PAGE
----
Pregnancy is an exciting time for expectant mothers, but it can also bring many questions and concerns, especially when it comes to nutrition. What to eat when pregnant to support the growth and development of your baby? What should you avoid? With so much information available, it can be overwhelming to know where to start.
This article aims to provide clear and concise information on the types of foods that are recommended for pregnant women and those that should be avoided, as well as the reasons why. By understanding the importance of nutrition during pregnancy, expectant mothers can make informed choices about their diet and ensure the best possible outcome for themselves and their baby.
Principles of a Healthy Diet During Pregnancy and Managing Caloric Intake
Basically, the principles of a healthy diet during pregnancy stay the same as before: eat plenty of fruits and vegetables, lean protein and whole grains, don’t consume too much caffeine and foods rich in fat and sugar. However, you will need a few extra nutrients in your diet (see below).
As for the quantities, the common belief that you have to “eat for two” is a myth. In fact, you don’t need any extra calories for the first six months of pregnancy. Your body becomes more efficient during pregnancy, and makes better use of the food you consume. This means you’ll only need about 200 extra calories per day for the last three months. Listen to your body and eat only when you’re hungry, as your appetite might fluctuate throughout the pregnancy:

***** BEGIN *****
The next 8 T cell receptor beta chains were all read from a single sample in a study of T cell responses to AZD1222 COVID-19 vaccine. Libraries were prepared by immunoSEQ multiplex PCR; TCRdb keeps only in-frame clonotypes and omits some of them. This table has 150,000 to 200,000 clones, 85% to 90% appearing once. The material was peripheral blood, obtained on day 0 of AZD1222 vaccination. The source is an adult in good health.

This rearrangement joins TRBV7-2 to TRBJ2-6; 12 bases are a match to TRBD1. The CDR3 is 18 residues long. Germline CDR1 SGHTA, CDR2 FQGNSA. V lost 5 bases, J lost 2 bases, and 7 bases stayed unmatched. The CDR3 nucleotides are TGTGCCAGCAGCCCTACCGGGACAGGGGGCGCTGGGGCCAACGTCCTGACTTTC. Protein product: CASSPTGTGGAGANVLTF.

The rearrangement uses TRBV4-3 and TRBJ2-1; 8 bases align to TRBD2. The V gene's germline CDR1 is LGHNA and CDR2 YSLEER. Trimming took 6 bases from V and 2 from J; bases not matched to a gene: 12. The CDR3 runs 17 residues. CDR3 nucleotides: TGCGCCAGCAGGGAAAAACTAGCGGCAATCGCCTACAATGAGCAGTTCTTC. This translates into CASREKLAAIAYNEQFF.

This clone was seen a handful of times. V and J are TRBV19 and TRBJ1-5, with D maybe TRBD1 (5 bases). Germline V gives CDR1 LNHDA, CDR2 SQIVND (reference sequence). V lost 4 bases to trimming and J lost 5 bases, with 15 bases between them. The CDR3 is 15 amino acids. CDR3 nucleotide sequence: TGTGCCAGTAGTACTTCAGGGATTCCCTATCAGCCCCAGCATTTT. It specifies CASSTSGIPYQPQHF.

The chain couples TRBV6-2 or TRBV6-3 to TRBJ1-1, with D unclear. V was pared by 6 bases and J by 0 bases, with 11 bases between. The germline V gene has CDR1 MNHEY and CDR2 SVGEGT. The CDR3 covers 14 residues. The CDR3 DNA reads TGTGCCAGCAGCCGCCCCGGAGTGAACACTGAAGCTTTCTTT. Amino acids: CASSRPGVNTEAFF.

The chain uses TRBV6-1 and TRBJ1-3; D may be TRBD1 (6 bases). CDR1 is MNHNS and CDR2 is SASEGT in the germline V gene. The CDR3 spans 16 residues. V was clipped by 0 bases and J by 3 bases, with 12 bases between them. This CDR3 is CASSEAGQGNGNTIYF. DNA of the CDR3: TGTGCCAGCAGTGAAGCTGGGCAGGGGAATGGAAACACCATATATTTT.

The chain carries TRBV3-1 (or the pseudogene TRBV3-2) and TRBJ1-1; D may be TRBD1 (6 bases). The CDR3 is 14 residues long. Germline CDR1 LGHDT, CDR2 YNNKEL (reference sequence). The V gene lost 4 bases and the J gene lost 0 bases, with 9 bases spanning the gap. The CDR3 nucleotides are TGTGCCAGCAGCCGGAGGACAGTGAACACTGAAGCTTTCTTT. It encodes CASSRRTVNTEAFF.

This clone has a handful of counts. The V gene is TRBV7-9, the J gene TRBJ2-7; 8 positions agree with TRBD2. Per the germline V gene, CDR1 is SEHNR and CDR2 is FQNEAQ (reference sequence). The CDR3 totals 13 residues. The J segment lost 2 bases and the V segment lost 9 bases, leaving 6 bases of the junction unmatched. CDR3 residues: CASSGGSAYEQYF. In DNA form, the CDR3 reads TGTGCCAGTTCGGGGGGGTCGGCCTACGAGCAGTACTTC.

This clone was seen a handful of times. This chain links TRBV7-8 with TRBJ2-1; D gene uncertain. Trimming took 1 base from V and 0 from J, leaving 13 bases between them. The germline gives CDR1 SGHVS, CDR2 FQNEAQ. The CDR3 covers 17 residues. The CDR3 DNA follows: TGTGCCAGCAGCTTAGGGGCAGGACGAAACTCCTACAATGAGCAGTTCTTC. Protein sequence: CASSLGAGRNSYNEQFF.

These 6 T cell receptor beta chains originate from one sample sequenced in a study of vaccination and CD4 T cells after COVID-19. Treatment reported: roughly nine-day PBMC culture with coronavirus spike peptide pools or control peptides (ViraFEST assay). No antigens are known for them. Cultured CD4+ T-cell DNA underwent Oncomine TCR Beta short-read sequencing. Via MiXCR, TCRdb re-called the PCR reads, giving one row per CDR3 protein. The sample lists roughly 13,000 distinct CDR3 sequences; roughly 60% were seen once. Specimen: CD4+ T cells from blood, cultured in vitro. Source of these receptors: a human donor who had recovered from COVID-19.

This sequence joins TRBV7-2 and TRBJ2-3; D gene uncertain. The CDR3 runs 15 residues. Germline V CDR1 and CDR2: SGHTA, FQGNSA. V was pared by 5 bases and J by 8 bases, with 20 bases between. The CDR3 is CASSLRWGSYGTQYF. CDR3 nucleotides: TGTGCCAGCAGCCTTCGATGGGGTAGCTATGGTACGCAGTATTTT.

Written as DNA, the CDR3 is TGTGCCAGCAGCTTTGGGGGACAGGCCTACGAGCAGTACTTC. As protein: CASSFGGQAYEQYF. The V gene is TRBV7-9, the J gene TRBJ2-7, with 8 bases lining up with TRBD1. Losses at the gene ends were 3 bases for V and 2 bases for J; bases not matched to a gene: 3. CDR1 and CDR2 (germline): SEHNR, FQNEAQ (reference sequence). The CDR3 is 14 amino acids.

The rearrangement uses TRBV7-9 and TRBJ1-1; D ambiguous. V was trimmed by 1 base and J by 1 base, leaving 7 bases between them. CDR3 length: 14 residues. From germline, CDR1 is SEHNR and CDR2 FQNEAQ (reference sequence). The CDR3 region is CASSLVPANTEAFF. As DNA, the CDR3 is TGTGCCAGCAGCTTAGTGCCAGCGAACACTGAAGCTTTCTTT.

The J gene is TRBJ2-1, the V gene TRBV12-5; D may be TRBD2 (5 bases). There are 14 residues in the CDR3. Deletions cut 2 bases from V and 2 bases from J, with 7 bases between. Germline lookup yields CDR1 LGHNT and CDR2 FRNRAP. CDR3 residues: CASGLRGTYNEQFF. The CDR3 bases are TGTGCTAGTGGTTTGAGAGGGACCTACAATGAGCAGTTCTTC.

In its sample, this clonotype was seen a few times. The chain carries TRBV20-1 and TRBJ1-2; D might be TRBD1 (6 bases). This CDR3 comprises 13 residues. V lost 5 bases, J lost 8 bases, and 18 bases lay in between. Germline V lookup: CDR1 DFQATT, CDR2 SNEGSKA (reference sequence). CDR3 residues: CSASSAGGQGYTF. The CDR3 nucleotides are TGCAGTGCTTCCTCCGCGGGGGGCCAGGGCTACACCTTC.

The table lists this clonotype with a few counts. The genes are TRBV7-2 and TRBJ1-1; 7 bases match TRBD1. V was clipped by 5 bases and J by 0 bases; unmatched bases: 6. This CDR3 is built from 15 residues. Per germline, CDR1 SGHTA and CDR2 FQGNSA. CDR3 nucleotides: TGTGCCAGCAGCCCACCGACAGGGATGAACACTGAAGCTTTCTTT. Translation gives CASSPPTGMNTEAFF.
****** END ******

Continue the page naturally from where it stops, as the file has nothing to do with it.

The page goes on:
In the first few weeks, your appetite may decrease away dramatically, especially if you have morning sickness.
Your appetite might slightly increase during the middle part of your pregnancy, or stay the same as before you got pregnant.
Your appetite will probably increase towards the end of your pregnancy. Eat small, frequent meals to avoid heartburn. Avoid dieting during pregnancy, even if you don’t like the way your body looks when you look in the mirror. You’ll have plenty of time to get back into shape later, but in the present, your growing baby needs nutrients, and some diets can leave you low on important vitamins and minerals such as folic acid and iron. If you are overweight, you can avoid foods rich in fat and sugar and exercise a bit. Consult a doctor before changing your diet or increasing your physical activity.
What To Eat When Pregnant?
Healthy eating during pregnancy should include the five main food groups:
- Fruits and vegetables: At least five portions each day.
- Starchy food: Bread, pasta, rice (the wholegrain versions are recommended) and potatoes.
- Foods rich in protein: Lean meat and chicken, fish, eggs etc.
- Dairy products: Milk, cheese and yogurt (preferably without sugar). Calcium is important, and you will need twice as much each day during your pregnancy.
- Nuts and seeds: Sunflower seeds, almonds, or walnuts.
During your pregnancy, you should take: